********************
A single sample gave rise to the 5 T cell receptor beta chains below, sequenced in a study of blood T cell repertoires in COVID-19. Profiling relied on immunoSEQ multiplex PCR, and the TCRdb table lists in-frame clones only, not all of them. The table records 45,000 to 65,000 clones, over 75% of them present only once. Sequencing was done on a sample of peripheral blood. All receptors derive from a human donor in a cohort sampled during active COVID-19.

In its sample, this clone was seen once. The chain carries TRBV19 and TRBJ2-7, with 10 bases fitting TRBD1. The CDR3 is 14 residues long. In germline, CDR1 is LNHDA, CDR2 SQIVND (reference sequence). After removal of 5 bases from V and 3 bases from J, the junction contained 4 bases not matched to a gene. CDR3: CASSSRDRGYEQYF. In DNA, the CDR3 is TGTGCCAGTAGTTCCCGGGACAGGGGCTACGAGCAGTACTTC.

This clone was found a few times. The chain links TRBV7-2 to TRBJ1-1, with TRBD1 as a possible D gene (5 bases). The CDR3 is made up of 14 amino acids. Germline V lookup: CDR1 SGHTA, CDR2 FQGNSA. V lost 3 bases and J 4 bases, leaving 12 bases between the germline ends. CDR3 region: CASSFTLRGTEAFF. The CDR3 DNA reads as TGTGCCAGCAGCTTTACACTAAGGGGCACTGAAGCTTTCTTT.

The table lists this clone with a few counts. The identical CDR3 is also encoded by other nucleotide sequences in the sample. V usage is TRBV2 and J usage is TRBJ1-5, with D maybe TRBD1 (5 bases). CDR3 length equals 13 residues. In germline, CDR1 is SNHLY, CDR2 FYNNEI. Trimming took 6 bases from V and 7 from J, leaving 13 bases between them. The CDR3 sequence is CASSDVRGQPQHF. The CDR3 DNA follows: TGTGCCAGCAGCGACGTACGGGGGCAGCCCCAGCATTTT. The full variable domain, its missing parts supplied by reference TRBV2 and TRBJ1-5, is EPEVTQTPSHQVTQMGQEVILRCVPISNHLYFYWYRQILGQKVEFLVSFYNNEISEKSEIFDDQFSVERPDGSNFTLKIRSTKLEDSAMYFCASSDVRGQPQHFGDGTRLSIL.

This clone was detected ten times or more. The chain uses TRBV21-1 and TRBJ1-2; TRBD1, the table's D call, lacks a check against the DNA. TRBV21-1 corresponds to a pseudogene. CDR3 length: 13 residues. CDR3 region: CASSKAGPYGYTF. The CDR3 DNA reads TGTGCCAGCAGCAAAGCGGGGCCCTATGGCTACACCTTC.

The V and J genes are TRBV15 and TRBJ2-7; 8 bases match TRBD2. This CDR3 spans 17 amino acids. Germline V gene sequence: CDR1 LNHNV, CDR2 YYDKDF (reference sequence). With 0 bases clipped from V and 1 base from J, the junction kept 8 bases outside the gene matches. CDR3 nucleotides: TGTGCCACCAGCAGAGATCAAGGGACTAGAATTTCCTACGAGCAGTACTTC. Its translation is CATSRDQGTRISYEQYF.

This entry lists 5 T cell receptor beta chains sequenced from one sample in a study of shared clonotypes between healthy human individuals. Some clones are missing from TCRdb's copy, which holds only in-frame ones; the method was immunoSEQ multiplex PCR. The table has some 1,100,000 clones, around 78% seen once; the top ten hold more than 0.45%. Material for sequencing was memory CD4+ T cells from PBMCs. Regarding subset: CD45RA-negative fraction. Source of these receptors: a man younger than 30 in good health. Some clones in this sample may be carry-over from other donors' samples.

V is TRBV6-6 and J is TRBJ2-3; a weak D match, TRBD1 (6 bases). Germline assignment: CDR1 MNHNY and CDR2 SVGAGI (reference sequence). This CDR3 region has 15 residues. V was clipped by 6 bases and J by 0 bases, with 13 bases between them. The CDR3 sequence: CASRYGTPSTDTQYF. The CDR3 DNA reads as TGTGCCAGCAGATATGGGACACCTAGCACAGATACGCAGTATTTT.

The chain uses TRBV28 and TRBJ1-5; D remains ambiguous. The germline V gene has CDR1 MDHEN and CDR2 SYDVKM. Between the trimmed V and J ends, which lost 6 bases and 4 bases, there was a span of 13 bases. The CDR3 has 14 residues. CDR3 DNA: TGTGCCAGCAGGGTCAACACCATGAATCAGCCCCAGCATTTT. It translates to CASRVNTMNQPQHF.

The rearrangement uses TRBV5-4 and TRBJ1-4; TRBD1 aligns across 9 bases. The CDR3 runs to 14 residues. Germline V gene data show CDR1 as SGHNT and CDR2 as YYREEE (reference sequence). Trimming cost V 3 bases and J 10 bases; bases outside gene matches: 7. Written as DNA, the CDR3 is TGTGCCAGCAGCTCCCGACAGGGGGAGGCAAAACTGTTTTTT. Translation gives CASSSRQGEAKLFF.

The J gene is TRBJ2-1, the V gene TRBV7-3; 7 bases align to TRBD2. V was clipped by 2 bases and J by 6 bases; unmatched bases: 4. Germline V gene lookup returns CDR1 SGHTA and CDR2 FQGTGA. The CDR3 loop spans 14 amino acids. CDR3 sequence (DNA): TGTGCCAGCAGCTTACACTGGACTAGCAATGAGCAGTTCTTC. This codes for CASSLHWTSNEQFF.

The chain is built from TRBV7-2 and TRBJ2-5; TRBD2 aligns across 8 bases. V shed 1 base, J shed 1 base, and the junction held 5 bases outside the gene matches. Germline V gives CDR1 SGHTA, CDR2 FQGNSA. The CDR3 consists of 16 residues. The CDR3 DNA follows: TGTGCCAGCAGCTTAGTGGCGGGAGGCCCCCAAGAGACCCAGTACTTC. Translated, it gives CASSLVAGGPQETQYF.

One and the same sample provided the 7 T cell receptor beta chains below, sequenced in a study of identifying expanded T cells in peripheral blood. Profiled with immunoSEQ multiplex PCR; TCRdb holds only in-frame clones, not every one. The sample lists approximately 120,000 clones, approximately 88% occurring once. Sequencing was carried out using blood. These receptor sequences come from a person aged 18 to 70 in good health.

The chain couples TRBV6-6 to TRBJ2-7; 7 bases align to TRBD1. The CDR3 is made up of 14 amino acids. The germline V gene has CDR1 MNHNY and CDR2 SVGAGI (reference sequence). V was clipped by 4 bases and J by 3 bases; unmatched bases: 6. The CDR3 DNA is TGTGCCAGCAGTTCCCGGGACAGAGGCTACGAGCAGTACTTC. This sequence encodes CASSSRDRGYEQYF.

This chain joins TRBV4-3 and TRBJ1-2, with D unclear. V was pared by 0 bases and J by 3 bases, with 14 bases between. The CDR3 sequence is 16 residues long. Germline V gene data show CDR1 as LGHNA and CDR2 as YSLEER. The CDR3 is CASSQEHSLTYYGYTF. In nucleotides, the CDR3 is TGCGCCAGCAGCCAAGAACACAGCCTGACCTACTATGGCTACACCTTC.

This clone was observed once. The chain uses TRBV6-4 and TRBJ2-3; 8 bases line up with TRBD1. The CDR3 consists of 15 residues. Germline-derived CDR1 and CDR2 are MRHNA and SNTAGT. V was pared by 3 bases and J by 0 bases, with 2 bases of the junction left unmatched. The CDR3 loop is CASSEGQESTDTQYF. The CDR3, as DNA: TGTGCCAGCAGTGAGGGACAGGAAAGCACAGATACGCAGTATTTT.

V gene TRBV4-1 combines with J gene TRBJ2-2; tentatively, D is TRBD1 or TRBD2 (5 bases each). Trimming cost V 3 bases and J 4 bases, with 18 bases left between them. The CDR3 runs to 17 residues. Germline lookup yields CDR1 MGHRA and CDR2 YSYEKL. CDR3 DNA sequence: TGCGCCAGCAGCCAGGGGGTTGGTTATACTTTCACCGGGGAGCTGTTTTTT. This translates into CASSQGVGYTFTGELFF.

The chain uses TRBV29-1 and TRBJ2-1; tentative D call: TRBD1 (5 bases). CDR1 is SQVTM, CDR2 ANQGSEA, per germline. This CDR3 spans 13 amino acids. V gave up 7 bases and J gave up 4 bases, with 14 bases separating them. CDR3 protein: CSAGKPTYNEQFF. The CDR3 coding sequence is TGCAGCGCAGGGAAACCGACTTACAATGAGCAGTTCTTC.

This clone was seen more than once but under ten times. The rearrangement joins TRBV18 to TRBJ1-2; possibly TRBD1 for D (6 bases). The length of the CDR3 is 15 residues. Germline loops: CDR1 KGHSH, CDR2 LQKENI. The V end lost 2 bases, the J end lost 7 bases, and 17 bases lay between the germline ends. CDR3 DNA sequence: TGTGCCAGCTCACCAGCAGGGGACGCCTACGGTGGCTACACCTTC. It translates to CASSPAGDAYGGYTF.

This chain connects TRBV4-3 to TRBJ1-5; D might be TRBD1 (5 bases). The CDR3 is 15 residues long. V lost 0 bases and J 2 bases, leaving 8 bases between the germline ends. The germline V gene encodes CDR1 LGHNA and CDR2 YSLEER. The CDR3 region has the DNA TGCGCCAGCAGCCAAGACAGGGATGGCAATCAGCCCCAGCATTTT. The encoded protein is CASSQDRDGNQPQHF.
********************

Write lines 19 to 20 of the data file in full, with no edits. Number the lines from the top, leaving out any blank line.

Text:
This clone was seen more than once but under ten times. The rearrangement joins TRBV18 to TRBJ1-2; possibly TRBD1 for D (6 bases). The length of the CDR3 is 15 residues. Germline loops: CDR1 KGHSH, CDR2 LQKENI. The V end lost 2 bases, the J end lost 7 bases, and 17 bases lay between the germline ends. CDR3 DNA sequence: TGTGCCAGCTCACCAGCAGGGGACGCCTACGGTGGCTACACCTTC. It translates to CASSPAGDAYGGYTF.

This chain connects TRBV4-3 to TRBJ1-5; D might be TRBD1 (5 bases). The CDR3 is 15 residues long. V lost 0 bases and J 2 bases, leaving 8 bases between the germline ends. The germline V gene encodes CDR1 LGHNA and CDR2 YSLEER. The CDR3 region has the DNA TGCGCCAGCAGCCAAGACAGGGATGGCAATCAGCCCCAGCATTTT. The encoded protein is CASSQDRDGNQPQHF.